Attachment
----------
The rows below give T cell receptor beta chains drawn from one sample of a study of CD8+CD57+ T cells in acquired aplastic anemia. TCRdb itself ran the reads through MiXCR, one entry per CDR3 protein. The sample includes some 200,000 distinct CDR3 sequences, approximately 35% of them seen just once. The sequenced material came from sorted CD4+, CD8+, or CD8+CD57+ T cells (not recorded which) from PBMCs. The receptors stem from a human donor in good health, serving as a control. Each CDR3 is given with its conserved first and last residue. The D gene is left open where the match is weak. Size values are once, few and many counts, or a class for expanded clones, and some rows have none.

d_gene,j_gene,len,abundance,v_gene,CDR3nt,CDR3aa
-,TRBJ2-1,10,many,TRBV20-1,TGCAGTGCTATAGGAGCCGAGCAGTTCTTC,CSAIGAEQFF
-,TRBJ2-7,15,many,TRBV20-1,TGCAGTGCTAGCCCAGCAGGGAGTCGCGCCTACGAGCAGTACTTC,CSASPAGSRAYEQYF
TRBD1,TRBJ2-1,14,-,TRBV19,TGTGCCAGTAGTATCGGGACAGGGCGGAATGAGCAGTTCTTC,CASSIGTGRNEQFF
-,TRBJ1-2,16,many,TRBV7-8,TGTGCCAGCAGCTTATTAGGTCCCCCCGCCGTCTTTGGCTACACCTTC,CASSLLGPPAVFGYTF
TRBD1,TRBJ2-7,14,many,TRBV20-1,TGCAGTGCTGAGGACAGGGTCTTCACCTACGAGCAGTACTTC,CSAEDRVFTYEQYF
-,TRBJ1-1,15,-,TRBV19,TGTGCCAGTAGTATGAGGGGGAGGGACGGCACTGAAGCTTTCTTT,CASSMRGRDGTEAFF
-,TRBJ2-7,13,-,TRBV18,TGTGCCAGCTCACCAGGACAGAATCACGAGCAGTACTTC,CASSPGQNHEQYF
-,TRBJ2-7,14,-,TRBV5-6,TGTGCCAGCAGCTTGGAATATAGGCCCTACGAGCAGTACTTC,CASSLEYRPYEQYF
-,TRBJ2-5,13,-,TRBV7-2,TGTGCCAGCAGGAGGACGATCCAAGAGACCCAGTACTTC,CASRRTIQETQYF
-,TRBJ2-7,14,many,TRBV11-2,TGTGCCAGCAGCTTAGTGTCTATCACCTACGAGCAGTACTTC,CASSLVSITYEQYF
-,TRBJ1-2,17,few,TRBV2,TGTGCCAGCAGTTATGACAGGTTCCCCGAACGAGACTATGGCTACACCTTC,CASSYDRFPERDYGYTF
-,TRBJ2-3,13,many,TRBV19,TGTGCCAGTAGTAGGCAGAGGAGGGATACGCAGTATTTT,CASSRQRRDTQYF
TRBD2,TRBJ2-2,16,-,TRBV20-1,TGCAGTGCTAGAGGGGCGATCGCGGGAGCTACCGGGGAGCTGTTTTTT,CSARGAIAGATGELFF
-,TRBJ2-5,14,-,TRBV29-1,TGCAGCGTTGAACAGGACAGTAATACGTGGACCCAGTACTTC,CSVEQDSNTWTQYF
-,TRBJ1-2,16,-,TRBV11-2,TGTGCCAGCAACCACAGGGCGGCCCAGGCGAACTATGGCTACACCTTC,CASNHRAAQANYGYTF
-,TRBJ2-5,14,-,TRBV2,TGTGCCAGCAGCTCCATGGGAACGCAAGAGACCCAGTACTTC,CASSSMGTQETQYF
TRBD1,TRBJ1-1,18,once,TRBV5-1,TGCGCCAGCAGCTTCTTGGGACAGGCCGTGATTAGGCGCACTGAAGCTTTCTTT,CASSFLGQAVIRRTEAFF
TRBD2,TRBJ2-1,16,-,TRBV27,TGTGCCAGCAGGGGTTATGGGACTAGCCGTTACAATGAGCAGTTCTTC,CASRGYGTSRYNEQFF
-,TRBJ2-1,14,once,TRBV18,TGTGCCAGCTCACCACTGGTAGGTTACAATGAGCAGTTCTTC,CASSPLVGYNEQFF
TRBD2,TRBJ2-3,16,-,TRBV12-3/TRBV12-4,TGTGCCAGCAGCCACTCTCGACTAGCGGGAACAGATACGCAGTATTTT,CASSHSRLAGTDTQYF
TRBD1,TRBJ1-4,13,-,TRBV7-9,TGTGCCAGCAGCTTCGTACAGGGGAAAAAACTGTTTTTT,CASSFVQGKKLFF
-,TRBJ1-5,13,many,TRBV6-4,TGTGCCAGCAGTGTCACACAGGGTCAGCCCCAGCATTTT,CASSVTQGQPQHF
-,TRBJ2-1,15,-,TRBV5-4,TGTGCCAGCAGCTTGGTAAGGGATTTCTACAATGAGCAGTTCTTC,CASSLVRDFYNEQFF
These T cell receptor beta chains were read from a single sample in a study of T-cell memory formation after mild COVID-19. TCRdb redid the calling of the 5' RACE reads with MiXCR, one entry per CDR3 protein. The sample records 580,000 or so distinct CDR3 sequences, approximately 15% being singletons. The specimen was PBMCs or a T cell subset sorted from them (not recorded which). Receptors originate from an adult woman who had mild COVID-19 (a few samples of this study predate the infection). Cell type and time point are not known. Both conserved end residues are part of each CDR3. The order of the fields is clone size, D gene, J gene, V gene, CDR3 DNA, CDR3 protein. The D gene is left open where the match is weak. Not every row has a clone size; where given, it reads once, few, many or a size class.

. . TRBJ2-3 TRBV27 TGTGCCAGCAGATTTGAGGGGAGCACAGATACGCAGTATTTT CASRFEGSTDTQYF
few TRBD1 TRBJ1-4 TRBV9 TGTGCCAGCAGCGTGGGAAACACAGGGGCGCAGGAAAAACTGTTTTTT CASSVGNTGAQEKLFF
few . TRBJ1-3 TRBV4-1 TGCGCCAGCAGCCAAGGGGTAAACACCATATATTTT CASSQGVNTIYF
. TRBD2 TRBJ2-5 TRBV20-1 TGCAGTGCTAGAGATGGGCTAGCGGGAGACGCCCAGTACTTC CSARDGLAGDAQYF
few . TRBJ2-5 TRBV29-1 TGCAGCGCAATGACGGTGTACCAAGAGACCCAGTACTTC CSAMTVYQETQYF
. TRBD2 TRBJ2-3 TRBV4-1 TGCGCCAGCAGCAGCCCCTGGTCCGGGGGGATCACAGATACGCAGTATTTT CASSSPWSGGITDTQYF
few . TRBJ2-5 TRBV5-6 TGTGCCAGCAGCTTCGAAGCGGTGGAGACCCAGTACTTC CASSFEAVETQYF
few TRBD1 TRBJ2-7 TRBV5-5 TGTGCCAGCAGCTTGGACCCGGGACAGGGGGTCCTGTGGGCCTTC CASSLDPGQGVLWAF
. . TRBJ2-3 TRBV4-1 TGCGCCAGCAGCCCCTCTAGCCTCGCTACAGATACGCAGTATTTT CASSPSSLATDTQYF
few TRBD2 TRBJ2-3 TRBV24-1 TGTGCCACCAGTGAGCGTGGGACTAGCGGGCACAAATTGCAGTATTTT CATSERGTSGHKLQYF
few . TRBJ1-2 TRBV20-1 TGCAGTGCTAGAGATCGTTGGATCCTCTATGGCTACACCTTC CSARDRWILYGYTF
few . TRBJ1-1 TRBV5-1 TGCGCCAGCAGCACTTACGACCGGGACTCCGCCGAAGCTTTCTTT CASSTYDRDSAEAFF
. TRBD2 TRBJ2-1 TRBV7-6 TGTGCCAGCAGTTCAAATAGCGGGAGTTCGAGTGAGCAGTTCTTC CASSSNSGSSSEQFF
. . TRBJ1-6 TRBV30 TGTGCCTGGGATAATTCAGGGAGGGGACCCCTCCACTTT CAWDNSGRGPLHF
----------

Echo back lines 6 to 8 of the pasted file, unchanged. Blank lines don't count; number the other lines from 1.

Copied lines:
-,TRBJ1-2,16,many,TRBV7-8,TGTGCCAGCAGCTTATTAGGTCCCCCCGCCGTCTTTGGCTACACCTTC,CASSLLGPPAVFGYTF
TRBD1,TRBJ2-7,14,many,TRBV20-1,TGCAGTGCTGAGGACAGGGTCTTCACCTACGAGCAGTACTTC,CSAEDRVFTYEQYF
-,TRBJ1-1,15,-,TRBV19,TGTGCCAGTAGTATGAGGGGGAGGGACGGCACTGAAGCTTTCTTT,CASSMRGRDGTEAFF